Poetry exists as a conversation, between the self and others, between the self and the self, between one time and other times. One of the best things about reading poetry widely and deeply is that eventually your own poetry becomes part of that conversation. You write poems that bearing “the fingerprint” of another poem.
Over the last week, the blog of the Best American Poetry series has featured Brian Boudrey conversing Jane Hirshfield. At the same time, I’ve been re-reading Jane’s new collection Come, Thief. I don’t want to give away too much about it because I’d like to write a full review later this week. I’ve always found Hirshfield’s work complex, even when that complexity is sheathed in a very simple diction. This collection is no different as it weaves topics such as illness, death, ephemeral beauty, as well as a plum tree and deer. Boudrey points out in his interview that Hirshfield is a storytelling poet, to which she responds (in part, I’ve only included a bit):
But one reason for poetry’s existence is that it expands what’s possible to be said, what’s possible to be comprehended, and also expands the ways a person has of doing those things. Stories are part of that, and also the adjective “telling”—that holds some of the intention I think you’re seeing here. A poem wants to tell something telling, wants the telling detail, wants the slip of incident that holds a world. It wants the “tell” in poker: the gesture that reveals more than the player would choose to show, yet can’t quite conceal. You hear a story that feels “telling” in that way, or learn some fact that stays with you, and it waits for its poem the way certain seeds wait for a fire before they can germinate.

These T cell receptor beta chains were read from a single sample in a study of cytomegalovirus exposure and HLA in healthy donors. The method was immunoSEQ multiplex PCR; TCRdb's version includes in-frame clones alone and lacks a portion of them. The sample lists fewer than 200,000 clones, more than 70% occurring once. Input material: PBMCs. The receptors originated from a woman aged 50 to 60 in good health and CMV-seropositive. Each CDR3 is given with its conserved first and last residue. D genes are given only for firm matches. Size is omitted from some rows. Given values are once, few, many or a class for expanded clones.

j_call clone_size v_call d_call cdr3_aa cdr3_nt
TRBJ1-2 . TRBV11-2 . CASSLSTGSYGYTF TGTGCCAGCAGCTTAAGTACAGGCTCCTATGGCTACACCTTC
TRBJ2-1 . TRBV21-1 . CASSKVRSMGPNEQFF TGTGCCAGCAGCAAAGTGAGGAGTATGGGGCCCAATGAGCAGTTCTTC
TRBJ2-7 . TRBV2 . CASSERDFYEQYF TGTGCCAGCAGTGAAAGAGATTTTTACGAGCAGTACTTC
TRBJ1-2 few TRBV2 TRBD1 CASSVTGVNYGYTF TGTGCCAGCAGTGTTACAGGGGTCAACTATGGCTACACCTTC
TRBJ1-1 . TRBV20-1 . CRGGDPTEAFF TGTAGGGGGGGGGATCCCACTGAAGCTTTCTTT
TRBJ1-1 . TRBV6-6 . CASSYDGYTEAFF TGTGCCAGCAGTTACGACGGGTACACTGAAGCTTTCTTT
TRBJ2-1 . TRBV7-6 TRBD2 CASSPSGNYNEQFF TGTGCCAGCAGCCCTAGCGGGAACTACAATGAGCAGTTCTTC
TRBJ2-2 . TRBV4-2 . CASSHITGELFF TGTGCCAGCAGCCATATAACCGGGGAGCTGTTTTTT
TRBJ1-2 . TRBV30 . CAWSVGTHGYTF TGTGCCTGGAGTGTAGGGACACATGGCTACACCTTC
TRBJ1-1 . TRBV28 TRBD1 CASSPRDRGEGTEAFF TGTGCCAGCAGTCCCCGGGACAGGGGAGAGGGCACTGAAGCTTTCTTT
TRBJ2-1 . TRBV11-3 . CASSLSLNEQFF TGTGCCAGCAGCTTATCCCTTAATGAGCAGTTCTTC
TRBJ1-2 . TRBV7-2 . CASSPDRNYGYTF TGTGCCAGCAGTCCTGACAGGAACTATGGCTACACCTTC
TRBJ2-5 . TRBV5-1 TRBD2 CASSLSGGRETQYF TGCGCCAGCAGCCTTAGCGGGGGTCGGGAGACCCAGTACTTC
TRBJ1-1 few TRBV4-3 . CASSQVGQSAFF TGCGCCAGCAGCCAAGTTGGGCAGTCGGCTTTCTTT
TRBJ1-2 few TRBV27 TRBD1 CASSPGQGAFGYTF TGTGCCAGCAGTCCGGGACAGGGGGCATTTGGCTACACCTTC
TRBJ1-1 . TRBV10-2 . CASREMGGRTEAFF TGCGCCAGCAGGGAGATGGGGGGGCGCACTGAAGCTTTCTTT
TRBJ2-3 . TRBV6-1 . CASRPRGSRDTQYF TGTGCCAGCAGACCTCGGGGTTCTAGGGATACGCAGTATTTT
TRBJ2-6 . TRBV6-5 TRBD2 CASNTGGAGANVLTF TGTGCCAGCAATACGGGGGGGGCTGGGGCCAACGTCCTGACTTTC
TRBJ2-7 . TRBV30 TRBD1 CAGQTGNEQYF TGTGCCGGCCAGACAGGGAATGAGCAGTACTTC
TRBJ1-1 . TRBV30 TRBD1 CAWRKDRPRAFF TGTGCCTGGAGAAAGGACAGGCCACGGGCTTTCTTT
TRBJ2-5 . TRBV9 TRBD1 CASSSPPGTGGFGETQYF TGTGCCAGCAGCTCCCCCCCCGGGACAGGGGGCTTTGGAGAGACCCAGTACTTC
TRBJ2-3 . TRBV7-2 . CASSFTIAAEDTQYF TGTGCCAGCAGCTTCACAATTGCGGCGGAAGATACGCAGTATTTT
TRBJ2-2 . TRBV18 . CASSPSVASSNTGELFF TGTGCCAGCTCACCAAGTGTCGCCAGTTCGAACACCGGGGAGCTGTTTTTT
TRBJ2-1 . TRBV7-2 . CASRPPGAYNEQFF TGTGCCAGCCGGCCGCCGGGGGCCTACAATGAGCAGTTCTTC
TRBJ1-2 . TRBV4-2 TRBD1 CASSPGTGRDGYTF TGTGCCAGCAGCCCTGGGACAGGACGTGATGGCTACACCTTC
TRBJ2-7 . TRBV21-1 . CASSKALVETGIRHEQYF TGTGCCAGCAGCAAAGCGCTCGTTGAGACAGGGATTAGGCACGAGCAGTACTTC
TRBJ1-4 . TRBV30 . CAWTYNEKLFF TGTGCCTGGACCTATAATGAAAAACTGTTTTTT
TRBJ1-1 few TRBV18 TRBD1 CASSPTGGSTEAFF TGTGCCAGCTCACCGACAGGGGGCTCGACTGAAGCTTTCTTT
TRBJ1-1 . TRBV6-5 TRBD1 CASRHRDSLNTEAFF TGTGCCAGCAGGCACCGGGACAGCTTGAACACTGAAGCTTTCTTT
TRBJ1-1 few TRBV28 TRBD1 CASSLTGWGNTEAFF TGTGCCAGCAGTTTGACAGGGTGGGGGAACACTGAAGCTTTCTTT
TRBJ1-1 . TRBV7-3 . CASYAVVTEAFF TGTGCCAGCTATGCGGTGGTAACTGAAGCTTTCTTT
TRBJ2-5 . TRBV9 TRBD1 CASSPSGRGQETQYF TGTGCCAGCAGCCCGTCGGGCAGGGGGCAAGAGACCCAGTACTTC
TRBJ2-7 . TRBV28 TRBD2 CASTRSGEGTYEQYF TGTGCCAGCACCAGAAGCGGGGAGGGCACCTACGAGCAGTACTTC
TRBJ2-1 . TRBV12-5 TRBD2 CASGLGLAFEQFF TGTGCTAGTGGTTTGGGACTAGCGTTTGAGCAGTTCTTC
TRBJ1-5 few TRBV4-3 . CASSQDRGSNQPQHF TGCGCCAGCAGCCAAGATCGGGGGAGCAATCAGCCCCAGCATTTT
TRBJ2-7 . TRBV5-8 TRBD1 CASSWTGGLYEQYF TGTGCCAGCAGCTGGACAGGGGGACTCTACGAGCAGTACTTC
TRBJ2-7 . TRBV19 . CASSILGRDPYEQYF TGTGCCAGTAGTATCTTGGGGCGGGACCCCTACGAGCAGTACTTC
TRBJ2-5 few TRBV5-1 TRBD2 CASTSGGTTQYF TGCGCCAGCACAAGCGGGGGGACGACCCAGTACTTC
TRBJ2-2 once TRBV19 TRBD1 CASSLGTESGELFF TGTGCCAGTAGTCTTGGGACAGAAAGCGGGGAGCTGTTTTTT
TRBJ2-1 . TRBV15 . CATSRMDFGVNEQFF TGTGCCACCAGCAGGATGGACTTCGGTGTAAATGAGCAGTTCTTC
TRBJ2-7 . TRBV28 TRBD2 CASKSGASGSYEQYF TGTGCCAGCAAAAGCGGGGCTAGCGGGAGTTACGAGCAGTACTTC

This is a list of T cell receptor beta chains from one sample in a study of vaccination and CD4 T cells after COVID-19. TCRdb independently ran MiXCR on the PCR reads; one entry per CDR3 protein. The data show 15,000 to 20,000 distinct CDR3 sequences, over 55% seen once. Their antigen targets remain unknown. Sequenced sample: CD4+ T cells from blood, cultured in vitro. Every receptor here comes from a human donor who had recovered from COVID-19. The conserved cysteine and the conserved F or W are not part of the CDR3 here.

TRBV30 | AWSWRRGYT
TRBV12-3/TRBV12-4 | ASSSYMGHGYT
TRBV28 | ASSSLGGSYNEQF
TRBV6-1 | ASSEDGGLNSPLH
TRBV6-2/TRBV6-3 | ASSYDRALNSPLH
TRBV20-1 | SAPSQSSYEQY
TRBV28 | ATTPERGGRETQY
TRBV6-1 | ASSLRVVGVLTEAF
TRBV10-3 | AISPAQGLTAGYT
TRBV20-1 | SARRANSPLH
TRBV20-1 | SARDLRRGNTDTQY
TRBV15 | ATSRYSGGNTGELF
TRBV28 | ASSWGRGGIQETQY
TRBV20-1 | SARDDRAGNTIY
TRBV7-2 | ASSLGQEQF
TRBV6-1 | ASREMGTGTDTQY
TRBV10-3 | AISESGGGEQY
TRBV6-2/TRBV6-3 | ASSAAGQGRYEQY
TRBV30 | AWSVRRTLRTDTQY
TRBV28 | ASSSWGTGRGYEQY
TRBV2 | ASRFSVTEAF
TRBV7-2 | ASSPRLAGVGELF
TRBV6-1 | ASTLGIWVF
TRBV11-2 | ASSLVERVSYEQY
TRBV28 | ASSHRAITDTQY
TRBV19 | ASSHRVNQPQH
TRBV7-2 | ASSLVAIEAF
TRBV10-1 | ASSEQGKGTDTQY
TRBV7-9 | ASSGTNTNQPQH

Hirshfield’s playful examination of the word tell and all its implications gives you some idea of the depth that each word holds in her work. Boudrey’s interview of her is a little craft talk about diction and line-break and form, as well as intent. Please read the rest of the interview starting here: The Best American Poetry Blog.
And for those of you who haven’t read any of Jane’s work, here’s an amazing villanelle from the collection:
A Hand Is Shaped For What It Holds Or Makes
A hand is shaped for what it holds or makes.
Time takes what’s handed to it then—warm bread, a stone,
a child whose fingers touch the page to keep her place.
Beloved, grown old separately, your face
shows me the changes on my own.
I see the histories it holds, the argument it makes
against the thresh of trees, the racing clouds, the race
of birds and sky birds always lose:
the lines have ranged, but not the cheek’s strong bone.
My fingers touching there recall that place.
Once we were one. Then what time did, and hands, erased
us from the future we had owned.
For some, the future holds what hands release, not make.
We made a bridge. We walked it. Laced
night’s sounds with passion.
Owls’ pennywhistles, after, took our place.
Wasps leave their nest. Wind takes the papery case.
Our wooden house, less easily undone,
now houses others. A life is shaped by what it holds or makes.
I make these words for what they can’t replace.